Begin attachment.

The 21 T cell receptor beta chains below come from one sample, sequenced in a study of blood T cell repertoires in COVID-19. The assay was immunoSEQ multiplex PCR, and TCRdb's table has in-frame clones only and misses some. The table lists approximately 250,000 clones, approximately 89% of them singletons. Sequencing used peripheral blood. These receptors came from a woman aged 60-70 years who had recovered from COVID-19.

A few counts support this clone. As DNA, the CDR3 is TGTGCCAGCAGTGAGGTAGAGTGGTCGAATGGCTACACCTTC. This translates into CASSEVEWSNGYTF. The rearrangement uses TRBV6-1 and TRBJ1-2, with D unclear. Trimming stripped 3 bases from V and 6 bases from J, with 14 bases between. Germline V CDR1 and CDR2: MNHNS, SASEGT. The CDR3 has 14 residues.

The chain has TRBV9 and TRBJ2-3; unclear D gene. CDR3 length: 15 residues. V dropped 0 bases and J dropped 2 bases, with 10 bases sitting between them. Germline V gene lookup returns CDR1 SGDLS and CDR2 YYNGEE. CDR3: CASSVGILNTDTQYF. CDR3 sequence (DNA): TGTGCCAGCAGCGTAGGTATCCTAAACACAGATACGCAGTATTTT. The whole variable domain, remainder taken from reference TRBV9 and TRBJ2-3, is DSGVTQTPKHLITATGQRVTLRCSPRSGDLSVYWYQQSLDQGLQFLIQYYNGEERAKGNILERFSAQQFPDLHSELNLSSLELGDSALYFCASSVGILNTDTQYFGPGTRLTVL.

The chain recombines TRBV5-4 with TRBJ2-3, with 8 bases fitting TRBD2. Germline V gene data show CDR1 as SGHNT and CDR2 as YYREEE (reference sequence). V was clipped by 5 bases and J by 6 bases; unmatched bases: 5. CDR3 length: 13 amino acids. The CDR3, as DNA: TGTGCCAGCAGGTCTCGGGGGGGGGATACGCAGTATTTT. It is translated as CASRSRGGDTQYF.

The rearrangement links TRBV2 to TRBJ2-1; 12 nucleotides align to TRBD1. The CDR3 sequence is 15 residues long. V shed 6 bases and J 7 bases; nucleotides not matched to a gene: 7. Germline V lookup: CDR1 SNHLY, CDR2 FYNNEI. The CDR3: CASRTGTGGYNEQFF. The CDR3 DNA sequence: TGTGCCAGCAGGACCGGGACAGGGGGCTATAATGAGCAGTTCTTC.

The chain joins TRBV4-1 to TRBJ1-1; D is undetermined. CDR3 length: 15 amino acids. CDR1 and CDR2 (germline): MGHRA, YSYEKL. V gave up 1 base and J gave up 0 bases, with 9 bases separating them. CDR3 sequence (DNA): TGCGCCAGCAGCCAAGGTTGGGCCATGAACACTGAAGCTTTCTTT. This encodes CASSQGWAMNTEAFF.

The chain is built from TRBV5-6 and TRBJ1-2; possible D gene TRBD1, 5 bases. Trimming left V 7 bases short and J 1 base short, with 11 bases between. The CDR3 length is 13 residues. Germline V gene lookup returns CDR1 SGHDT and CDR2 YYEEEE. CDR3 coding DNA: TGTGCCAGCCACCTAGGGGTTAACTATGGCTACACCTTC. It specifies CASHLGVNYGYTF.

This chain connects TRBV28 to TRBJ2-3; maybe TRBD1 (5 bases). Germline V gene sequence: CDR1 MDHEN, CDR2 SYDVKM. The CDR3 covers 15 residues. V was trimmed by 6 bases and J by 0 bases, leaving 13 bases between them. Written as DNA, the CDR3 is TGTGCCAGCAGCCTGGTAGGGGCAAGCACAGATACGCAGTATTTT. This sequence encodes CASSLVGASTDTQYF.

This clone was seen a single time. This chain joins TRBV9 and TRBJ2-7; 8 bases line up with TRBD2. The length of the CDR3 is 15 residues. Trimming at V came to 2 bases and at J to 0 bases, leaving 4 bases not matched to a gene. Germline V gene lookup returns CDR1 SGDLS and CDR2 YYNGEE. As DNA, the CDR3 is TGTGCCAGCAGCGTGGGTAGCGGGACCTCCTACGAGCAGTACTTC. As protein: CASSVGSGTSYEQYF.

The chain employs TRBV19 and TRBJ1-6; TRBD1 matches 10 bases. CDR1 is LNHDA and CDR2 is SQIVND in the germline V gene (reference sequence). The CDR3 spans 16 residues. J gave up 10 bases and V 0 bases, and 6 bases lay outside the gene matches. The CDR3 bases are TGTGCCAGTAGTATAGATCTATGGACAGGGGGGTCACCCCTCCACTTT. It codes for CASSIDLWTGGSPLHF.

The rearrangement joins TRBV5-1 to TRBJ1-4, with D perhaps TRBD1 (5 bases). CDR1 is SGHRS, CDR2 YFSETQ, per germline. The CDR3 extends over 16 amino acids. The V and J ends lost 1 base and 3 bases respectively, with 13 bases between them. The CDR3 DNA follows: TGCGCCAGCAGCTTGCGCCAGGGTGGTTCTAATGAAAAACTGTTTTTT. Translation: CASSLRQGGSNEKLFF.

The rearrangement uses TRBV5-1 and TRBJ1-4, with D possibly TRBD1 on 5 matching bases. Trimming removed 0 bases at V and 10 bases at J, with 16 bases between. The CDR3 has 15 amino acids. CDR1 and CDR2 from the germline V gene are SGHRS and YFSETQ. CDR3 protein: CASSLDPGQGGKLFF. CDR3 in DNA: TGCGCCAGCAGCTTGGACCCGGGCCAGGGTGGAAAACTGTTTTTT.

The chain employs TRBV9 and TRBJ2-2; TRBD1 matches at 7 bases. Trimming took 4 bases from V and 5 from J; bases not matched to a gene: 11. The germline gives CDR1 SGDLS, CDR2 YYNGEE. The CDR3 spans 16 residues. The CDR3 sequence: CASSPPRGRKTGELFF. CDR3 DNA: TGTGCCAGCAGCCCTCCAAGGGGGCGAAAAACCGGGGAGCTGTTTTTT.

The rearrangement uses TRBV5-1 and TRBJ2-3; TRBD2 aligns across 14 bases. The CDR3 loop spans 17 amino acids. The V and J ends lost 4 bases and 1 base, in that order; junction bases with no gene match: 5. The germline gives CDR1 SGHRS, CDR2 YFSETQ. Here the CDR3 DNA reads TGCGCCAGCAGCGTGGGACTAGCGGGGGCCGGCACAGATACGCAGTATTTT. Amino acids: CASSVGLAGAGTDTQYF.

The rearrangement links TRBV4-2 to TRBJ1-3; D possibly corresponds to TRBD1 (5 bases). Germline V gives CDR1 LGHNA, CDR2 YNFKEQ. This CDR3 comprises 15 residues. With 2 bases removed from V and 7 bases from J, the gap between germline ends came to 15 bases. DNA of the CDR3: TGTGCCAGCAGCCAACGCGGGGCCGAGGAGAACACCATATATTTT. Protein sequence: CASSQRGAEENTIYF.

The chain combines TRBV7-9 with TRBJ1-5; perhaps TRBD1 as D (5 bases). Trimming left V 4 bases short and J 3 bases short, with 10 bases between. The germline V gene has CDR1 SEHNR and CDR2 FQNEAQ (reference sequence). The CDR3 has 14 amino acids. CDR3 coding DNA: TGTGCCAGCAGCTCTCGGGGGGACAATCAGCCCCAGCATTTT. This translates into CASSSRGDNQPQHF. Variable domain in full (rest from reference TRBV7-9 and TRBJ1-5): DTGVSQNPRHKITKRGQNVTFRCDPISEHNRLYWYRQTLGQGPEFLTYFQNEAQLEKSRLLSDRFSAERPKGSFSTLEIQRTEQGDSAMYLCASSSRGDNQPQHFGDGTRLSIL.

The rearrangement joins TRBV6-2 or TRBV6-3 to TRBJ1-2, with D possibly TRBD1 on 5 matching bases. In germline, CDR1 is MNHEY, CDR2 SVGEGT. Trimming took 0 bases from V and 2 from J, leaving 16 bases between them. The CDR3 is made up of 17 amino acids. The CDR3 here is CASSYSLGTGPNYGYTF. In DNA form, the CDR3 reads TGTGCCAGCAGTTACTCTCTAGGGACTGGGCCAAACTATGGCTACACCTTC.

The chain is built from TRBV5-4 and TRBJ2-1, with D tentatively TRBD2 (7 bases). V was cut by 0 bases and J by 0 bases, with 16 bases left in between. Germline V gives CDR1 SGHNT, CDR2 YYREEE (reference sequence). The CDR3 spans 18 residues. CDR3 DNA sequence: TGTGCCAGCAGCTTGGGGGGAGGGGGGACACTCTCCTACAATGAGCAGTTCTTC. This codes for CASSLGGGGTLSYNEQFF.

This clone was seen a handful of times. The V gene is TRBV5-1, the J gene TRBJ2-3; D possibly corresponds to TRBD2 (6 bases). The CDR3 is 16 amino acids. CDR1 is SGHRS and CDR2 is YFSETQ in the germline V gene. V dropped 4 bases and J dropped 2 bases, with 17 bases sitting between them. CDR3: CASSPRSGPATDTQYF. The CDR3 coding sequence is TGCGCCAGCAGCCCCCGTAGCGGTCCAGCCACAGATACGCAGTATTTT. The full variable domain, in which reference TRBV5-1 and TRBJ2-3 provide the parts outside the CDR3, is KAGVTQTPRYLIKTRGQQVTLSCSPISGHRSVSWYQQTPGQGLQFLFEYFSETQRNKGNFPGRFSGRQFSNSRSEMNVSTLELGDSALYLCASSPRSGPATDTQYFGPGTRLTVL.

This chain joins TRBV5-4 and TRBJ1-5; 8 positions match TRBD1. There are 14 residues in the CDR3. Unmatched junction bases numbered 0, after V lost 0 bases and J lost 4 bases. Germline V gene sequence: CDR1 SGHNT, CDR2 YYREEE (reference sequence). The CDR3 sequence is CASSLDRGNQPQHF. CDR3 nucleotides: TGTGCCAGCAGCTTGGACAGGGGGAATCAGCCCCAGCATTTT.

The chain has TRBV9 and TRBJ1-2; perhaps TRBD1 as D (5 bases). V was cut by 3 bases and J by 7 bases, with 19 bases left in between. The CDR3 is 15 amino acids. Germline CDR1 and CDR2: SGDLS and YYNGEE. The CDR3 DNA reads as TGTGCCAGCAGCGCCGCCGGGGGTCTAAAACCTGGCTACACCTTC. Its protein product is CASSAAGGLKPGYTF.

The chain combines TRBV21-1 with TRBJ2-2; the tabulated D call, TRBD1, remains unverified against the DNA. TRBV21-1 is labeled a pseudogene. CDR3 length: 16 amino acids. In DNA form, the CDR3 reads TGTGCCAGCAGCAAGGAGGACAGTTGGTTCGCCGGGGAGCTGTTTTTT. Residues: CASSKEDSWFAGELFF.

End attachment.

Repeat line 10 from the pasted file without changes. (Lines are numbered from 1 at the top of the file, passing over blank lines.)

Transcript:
The chain employs TRBV19 and TRBJ1-6; TRBD1 matches 10 bases. CDR1 is LNHDA and CDR2 is SQIVND in the germline V gene (reference sequence). The CDR3 spans 16 residues. J gave up 10 bases and V 0 bases, and 6 bases lay outside the gene matches. The CDR3 bases are TGTGCCAGTAGTATAGATCTATGGACAGGGGGGTCACCCCTCCACTTT. It codes for CASSIDLWTGGSPLHF.